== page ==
5 Ways to Reset a PMP Project Manager Relationship

by David Nour

PMP relationshipLet’s say you started a relationship with a customer, a partner, a supplier, or an employee as PMP a couple of years ago. Over this time, you became interested, intrigued, engaged, and exchanged value. You did your share of conference calls, debriefs, planning sessions, go to market campaigns, text messages, webinars, and necessary visits – for the social networking junkies, you’ve done your version of Facebook, Yelp, and Groupon. But all the bells and whistles haven’t been enough to deliver significant value to either side. In short, the relationship hasn’t significantly improved the outcome of either side. You can’t say that you’re dramatically better off because you’ve known or worked together. Now what? It’s time to push the relationship restart!

That’s right – shut it down, pivot the relationship and re-launch it with a renewed focus, enthusiasm, and passion – not for the input (what you do and how you do it) but the outcome! What the relationship needs and the narrative you must write is a high-octane, no guts, no glory strategic relationship building. Those who have successfully pivoted a relationship from the edge of a cliff to the summit will tell you that it is actually the result of careful reflection and calculated investments. Here are five key attributes of a successful relationship pivot:

1. Be Candid

You need some honest reflection, together! Visit over a series of dinners and count on the friendship to have an open discussion about the relationship and what each side needs from it. Openly talk about why the relationship hasn’t been deemed “successful.” Discuss why you are stuck and why no amount of effort have created personal and professional growth for either side (keep in mind that relationships are between individuals and never between logos!). What are some metrics that can candidly tell you that it’s time to start over? Is the relationship worth salvaging? Do both sides have or can they develop a vested interest in its future?

2. Paint a New Vision

Way too many relationships do “planning” – extrapolation of the concrete or known present forward vs. developing a strategy: a nebulous vision for the future and a path to get there, knowing that it will take course correction. Ask yourselves if you could do anything, what would you do? Ask a few questions like: What is the relationship most passionate about? What unique value do you bring to the table? What are you really good at not just talking about or promising, but in fact delivering? What does the other side, not just want, but really need from the relationship? Remember that there are three types of needs: Existing, Impending, and Created! How can you jointly develop a definition of relationship success? What are you not getting from your other relationships that this one can provide? Is this a relationship of “must have” or “nice to have?” The answers should be simple, direct, and focused!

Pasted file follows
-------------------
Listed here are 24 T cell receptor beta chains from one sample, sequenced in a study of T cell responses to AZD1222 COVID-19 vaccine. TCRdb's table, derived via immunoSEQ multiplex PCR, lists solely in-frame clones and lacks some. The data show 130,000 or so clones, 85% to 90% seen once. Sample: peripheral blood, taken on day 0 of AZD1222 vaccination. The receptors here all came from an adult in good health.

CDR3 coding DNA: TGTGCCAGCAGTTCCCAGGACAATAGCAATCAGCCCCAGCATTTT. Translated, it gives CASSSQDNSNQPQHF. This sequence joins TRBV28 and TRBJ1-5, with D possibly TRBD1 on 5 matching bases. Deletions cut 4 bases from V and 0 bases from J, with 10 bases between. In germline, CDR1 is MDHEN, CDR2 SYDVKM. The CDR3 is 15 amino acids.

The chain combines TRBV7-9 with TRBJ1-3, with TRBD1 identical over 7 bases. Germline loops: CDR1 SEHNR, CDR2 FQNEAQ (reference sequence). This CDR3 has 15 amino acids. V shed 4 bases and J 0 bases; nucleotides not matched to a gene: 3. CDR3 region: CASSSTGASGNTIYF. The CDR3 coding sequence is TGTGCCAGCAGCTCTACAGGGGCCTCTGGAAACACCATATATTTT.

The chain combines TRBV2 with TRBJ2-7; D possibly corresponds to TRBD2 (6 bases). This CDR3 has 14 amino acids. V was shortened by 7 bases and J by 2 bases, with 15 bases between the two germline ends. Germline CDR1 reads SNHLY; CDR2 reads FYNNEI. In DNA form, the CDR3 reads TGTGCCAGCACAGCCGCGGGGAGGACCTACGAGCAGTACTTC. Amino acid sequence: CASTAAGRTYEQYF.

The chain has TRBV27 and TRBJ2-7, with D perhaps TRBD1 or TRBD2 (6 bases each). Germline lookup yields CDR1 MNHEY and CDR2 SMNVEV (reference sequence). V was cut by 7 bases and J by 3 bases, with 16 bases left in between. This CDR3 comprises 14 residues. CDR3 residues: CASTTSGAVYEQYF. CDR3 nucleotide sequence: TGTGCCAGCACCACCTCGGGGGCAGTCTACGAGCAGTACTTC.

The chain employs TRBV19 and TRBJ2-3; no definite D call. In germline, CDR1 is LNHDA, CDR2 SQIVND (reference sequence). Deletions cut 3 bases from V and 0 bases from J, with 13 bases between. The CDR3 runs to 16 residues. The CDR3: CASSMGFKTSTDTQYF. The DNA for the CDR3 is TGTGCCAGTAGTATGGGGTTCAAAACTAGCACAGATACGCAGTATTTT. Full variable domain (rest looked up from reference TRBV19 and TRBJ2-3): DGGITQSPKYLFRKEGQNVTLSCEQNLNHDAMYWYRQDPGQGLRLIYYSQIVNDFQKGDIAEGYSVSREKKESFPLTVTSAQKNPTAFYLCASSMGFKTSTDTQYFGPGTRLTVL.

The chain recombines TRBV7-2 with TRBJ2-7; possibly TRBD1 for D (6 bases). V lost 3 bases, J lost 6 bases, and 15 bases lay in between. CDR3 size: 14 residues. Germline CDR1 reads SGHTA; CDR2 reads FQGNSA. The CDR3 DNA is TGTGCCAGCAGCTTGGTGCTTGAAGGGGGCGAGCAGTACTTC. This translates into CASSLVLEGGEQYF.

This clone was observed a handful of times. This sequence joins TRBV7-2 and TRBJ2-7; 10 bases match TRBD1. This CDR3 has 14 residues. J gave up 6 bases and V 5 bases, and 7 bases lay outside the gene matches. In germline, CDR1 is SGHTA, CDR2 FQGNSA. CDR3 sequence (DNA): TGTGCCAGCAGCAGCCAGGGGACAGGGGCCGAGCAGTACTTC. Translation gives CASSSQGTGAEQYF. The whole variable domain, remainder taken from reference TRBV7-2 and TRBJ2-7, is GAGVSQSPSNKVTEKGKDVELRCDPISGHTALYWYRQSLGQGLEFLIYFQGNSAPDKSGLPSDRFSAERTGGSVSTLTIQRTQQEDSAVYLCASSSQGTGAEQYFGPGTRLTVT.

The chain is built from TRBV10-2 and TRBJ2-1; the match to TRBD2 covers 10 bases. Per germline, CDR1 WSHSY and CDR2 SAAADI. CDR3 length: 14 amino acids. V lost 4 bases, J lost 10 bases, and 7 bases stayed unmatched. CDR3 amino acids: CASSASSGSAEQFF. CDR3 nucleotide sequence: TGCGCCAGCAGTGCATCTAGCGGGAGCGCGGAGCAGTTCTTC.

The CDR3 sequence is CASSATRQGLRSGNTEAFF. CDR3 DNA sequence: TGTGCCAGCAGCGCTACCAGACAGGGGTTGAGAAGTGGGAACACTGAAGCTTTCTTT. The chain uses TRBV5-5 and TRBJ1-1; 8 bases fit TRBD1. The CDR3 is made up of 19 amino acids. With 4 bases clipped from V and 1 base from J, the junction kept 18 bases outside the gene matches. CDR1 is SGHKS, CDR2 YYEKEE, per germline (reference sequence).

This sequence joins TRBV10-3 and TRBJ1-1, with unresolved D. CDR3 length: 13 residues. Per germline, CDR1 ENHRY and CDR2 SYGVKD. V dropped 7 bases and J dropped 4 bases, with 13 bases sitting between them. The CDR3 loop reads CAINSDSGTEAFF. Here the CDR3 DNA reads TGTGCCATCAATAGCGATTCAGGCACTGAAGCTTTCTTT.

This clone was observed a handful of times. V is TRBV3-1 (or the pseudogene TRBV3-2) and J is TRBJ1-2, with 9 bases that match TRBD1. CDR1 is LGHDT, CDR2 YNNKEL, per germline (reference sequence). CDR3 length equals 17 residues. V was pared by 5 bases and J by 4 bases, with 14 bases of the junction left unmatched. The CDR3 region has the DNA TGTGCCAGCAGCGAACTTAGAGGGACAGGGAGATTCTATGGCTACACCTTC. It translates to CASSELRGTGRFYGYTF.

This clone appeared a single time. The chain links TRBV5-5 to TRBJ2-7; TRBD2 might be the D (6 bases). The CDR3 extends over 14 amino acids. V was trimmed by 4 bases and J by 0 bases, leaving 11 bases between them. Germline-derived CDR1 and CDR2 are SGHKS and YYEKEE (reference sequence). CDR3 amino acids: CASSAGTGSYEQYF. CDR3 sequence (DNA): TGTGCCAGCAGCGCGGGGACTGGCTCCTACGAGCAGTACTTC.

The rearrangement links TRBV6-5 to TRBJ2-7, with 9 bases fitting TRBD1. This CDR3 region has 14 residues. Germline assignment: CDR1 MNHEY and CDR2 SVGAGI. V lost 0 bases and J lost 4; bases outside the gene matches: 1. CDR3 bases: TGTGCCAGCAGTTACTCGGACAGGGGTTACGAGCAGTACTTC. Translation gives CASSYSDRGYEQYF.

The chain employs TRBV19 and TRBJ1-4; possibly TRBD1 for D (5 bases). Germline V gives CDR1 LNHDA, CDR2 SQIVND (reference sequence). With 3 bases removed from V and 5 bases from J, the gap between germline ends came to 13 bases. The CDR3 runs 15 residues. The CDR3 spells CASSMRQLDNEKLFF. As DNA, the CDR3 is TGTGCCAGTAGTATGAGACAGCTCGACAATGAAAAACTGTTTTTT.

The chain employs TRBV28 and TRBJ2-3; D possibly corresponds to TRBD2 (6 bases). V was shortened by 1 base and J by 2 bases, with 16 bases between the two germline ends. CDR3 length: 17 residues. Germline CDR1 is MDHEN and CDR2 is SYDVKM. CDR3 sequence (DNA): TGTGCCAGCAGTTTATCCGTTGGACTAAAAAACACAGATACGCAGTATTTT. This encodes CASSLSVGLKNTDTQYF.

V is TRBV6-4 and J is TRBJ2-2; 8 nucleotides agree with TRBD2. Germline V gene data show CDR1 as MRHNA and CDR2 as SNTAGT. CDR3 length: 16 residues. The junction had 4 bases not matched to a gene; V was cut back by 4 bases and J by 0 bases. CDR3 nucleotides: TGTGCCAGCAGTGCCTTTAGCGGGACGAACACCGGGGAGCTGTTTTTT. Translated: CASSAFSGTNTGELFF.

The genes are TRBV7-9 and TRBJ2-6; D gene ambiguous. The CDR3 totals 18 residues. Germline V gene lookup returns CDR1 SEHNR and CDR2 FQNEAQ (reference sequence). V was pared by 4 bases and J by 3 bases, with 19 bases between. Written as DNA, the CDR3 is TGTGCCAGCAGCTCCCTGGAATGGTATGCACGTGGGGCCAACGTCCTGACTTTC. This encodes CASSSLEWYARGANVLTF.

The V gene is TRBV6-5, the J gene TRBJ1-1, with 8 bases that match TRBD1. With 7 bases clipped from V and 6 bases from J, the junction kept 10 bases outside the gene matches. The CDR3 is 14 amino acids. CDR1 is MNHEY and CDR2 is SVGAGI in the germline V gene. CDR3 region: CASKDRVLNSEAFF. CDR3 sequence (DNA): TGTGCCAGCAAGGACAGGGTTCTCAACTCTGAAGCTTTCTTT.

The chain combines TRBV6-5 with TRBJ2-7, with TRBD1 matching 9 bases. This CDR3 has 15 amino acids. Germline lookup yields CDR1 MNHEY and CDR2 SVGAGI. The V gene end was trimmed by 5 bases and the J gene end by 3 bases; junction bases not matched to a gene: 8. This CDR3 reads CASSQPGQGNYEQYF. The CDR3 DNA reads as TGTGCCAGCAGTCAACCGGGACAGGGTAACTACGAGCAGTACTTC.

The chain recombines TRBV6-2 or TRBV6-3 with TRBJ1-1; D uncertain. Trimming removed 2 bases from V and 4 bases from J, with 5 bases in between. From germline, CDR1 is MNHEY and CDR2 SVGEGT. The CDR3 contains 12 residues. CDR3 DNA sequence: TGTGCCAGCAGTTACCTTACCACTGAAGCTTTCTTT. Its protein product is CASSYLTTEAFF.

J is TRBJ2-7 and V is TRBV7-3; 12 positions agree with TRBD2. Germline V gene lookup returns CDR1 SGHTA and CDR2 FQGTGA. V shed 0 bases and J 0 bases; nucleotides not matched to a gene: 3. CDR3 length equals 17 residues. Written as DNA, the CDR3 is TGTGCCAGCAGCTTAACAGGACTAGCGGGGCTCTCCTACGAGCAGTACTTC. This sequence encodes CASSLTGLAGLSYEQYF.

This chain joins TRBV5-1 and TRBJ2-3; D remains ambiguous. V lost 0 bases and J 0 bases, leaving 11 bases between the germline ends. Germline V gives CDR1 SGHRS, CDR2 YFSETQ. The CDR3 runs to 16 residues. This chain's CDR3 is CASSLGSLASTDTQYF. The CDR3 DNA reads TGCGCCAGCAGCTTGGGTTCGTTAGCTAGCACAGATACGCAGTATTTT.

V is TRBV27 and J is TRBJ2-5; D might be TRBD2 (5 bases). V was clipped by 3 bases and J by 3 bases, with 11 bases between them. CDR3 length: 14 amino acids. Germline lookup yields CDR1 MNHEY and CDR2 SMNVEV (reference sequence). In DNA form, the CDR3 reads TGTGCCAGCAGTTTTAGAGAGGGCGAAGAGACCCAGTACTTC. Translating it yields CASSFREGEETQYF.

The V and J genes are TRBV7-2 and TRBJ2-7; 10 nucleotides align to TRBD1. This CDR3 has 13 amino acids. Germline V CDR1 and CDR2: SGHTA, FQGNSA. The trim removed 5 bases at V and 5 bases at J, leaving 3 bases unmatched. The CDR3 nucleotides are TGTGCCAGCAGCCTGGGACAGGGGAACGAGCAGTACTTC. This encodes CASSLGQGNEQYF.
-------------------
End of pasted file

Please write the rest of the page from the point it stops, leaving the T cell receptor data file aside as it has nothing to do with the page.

3. Do a Pre-Mortem 

Many teams and organizations are great at post-mortem; “could’ve, should’ve, only if we had done this or that back then.” A pre-mortem is getting both sides around a table and shooting all the possible holes at the ideas, the strategy, the path, the people, the processes, the tools, the commitments. This is a chance to face your fears together. You have to look beyond the risk to the opportunity and the desired outcomes. You also have to build a relationship that can learn from failures, setbacks, and the disappointments to apply to that learning not to regaining the status quo, but to create a new level of growth in the relationship. It’s the fundamental difference between problem solving and innovating!

4. Focus

Relationships go bad with misaligned expectations. Expectations get misaligned when you get distracted. Reduce the team members, items on the agenda, number of interactions to the bare necessity to achieve milestones. Relationships often want to believe each other at the onset and believe-in each other with execution, performance and results. Go for positive inertia with small wins. What’s crucial to achieving the objectives toward the pre-determined milestones? Who are the critical hubs and spokes in the relationship? How can you learn from every conversation, every interaction, what’s a core function and what can be done without or outsourced? You don’t have to go at this alone – surround yourself with experts: coaches, mentors, internal or external resources – who don’t feel that they have to impress anyone and can focus their expertise on key facets of the relationships and the desired strategic outcome. Never lose sight of the outcome!

5. Push Restart Completely

Make sure you shut down the old relationship and don’t rehash any of the old events, what did or didn’t get done before, who did or didn’t deliver on their parts. It’s risky to completely shut down the relationship, but it’s critical if you’re really going to gain a fresh start. You’re not going to be certain that everyone will be on board with the new strategy, but once you make the decision to pivot the relationship, really commit to doing what it takes to make it successful. No distractions, no detractors, no naysayers, and no whiners whose favorite phrases are “that’ll never work,” or “we tried that last time!”

IF the relationship is worth salvaging, sometimes a restart and a relationship pivot is what it takes!

If you found these tips from David Nour of value and are a PMP looking to earn PMI PDUs, you might be interested in his self-paced, downloadable courses at PDUs2Go.com.

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PDUs2Go.com can help you maintain your PMP Certification whether you need one PMP PDU or 60 PMP PDUs. Try 5 PMP PDUs for FREE and see how easy it is to Earn n’ Learn™ while in your car, in your office, by the pool, or on the road!


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